My body woke at six today, local time. I think it has adjusted; yesterday I rose at four local time, feeling the craziness of cross-country travel.
A mist lies over the park. I can see that it will dissipate but as I drink coffee, it clings to the willow trees which rise over the little valley. My muscles ache from whatever passed for work yesterday, which mainly consisted of taking pictures, directing the placement of boxes, and climbing on my old yellow ladder to get into Angels’ Haven.
About four yesterday afternoon, Joe, the guy who lives in the rusty turquoise RV at the corner of the rental cabin row and G-street, brought a set of steps for me to use until he builds my porch. He held the measuring tape to show me that they have a seven-inch rise. He clucked at the two-feet drop of the trailer; that’s not divisible by seven, he tells me, with a sideways glance as though I am to blame. He ponders the wisdom of 6-1/2 inch steps. He asks why we picked two-feet for the height off the ground. He scuffs the roots near where we parked and studies the slight incline. Later, Joe will tell me about the accident which killed his dog and got him sober. He’ll speak of the lady who left him then, to go take care of her parents down south. He’ll gaze toward the river with palpable pain shooting across his angular face. Still later, walking towards the rental car in the night, I’ll trip over a tree root. Joe will catch me, and then hastily, earnestly, apologize for touching me without consent.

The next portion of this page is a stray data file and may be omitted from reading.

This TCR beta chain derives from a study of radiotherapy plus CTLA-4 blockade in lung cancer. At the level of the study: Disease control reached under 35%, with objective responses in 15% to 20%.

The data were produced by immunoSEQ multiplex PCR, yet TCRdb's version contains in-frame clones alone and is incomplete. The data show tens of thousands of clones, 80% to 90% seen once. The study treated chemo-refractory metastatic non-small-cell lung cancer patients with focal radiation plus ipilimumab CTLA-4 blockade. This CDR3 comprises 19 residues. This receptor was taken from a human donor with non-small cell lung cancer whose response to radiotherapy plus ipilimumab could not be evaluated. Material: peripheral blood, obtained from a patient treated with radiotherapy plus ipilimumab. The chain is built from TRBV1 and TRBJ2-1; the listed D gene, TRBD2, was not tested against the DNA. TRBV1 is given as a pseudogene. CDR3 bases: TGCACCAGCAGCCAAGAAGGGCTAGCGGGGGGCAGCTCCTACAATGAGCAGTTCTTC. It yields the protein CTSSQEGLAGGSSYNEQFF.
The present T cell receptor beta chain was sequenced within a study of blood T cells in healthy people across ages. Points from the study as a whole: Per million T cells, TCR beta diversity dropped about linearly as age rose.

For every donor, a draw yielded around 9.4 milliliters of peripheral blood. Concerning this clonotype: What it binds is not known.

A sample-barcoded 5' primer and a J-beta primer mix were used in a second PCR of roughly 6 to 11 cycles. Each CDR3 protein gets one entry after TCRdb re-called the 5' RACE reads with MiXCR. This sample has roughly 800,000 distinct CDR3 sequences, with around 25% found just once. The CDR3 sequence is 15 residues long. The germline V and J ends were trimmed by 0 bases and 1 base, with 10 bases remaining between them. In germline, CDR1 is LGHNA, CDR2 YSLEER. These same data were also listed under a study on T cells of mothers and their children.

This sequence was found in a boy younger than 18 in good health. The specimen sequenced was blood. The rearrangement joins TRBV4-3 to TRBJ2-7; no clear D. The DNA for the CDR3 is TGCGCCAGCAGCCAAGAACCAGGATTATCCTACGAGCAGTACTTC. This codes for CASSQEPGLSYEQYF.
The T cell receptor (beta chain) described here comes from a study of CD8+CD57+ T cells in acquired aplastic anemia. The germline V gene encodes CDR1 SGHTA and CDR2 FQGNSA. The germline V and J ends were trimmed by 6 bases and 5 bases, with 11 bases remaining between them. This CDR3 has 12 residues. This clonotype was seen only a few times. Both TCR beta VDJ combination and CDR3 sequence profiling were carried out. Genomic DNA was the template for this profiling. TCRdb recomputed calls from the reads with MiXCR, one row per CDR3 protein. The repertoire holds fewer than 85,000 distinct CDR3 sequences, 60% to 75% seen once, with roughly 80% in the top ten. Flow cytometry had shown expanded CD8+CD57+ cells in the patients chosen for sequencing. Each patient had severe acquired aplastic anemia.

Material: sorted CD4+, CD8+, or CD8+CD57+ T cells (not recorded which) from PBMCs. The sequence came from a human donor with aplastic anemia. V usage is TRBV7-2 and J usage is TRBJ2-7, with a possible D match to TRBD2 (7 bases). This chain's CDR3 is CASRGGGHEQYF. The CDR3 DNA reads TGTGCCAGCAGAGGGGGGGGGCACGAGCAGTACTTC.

I like Joe. I think he’ll make a fine neighbor.
Before the first of my 300 marriages, my husband made me promise that I would never force him to dwell in a double-wide. Just as urgently, I insisted that he swear we would never buy a ticky-tacky, vinyl-sided, post-war ranch in Prairie Village. Now here I am, about to take up residence in a tiny house on wheels with cedar siding in an RV park and camp ground. I’ll be surrounded by people like Joe; cheerful retirees in golf carts; and young couples who travel for work and come to their Tiny Homes on the weekends to feel the mist on their cheeks every morning.
Maybe I’m not in California after all. Maybe I’m in Brigadoon, and I’ll disappear, returning unchanged once each century. The notion does not offend me.
It’s the eleventh day of the forty-seventh month of My Year Without Complaining. Life continues.